[nycbug-talk] WWDC representation for NYCBUG
ike at lesmuug.org
Sat Jun 26 20:15:24 EDT 2004
Hi Sunny, All,
On Jun 26, 2004, at 7:43 PM, Sunny Dubey wrote:
>> With that, I'd really like to See apple put more direct code out into
>> other projects, in order to not only share particular technologies by
>> making them usable outside of Apple stuff, but also to make Apple
>> natively more interoperable (and therefore desirable) to start
>> into our respective IT infrastructures.
> IMO those sound like some pretty self-serving OSS contributions ...
Not sure if you mean self-serving for Apple, of self-serving for me :)
If you mean me, well heck yeah it's self-serving. I constantly find
things in Apple/Darwin/OSX machines that are AWESOME and eloquently
executed ideas, and would save me oodles of time if they existed to
provide clean interoperation with my other *NIX boxen, which are what I
use for the bulk of the work I'm involved with. As an Apple lover with
a relationship with Apple stuff for over 15 years, I almost feel more
like a shareholder here, and totally want to make sure I keep paying
for systems I WANT to use, for various reasons...
If you mean Apple being self-serving, well, Apple isn't in OSS for
kicks here- they are a business, and IMO need to see direct monetary
ramifications to feed their ability to contribute (big picture through
small strategic acts). Every OSS project must sustain itself, and this
manifests in MANY different ways- from FSF to Apple, every project must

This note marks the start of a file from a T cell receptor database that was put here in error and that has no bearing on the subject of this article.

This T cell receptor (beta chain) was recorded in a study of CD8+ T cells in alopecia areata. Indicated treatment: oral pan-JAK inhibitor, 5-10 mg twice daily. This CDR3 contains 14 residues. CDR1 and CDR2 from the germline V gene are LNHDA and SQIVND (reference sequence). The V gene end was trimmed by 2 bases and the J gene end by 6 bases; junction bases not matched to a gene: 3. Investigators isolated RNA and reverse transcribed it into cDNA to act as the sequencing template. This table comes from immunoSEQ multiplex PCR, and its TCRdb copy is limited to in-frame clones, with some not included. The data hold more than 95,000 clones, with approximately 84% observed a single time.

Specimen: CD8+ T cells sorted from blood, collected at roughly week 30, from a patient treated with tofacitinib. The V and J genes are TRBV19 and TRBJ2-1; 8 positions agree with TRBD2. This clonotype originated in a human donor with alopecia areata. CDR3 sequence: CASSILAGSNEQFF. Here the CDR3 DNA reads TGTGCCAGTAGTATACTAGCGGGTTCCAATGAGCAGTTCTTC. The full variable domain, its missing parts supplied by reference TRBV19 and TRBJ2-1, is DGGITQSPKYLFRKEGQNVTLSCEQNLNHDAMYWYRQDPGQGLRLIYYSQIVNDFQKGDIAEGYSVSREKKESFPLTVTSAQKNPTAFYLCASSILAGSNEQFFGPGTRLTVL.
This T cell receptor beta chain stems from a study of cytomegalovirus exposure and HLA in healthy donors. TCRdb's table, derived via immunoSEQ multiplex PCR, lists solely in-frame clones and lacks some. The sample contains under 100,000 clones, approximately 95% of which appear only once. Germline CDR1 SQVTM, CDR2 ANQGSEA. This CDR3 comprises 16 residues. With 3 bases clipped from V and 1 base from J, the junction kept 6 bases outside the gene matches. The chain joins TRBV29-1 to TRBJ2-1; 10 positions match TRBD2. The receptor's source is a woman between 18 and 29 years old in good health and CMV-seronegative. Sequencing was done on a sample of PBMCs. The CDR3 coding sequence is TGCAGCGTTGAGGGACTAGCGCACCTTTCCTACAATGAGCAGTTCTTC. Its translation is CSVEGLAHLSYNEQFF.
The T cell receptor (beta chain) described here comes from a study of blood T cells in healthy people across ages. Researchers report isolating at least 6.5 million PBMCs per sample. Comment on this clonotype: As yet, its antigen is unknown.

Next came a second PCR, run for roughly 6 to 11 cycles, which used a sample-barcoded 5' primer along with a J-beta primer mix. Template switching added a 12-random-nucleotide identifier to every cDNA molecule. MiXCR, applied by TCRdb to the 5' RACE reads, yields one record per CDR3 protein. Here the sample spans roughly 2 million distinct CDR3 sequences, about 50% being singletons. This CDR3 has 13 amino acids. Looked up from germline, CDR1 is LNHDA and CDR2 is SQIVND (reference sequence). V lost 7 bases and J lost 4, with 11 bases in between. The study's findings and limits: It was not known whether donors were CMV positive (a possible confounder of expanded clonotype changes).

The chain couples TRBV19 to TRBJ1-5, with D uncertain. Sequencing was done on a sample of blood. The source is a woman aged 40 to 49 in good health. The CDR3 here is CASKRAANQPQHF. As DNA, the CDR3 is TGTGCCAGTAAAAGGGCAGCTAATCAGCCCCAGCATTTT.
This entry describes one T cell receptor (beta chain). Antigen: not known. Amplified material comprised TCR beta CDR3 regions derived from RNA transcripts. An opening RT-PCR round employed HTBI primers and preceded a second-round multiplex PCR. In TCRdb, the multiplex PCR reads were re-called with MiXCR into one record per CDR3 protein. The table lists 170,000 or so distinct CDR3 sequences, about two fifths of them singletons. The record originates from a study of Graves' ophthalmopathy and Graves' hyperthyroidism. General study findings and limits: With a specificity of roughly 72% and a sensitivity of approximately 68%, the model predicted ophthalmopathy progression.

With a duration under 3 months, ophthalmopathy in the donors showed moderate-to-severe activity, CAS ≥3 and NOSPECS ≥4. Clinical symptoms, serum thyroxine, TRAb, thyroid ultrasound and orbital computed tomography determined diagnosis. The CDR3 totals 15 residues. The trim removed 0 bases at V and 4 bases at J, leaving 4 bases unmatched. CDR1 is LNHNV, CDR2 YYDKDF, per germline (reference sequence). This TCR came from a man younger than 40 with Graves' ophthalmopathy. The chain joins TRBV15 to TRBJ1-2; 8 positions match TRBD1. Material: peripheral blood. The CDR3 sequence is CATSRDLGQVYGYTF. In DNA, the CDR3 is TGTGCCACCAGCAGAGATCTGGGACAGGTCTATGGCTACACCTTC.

sustain itself and it's own growth- (btw your talking to a
card-carrying FSF member, BSD fanatic, Zope/Python Contributer, and
long-time Apple fan).
With that, Sunny: I'm curious to know similarly what has IBM done in
this area with Linux? They are clearly using linux and providing a lot
of support to OSS, (much like Apple here), and are a large corporation
with business interests first, (much like Apple again).
Besides being good connoisseurs of Open Source, how has IBM given back
to OSS (directly or indirectly?), and what is the general Linux
developer opinion on IBM's practices?
> How about doing some stuff just for good-will ? Like sponsoring some
> of the
> great work Eirc Anholt does for the *BSDs in terms of Xorg? Right now
> *linux*fund pays him to do that ...
Well, Sunny, I'm not really sure what you mean here. Why would Apple
have any incentive to get involved with the Freedesktop project, when
part of it's business is selling a desktop of their own?
If this question is merely flame-bait, pipe it to /dev/null, but if
this is a serious question in some context I'm missing here, please
Fun fact: Apple has contributed some very cool patches back to the
XFree86 project, while they were in the process of creating an X86
distro of their own which interoperates with the Aqua finder. In that
case, some OSS code came out of Apple, which they wrote while they were
doing something for themselves- (and which they re-distribute as OSS),
but I still don't see how Xorg fits into that picture...
> The likes of redhat/suse (pre-Novell) are much smaller than Apple, but
> seem them do more for OSS in general which in turn effects the *BSDs.
I still don't understand this question here- does RedHat do anything
directly that doesn't affect their own strategy and market share for
RedHat in enterprise? What about SuSe, I mean, even before Novel, they
had to make decisions that benefited SuSe by letting it's developers
get feed- so asking them to get involved writing something outside of
their vision would be a silly sidetrack which SuSe would have no
reason/resources to do- have they stepped outside of this in some
signifigant way which I have missed?
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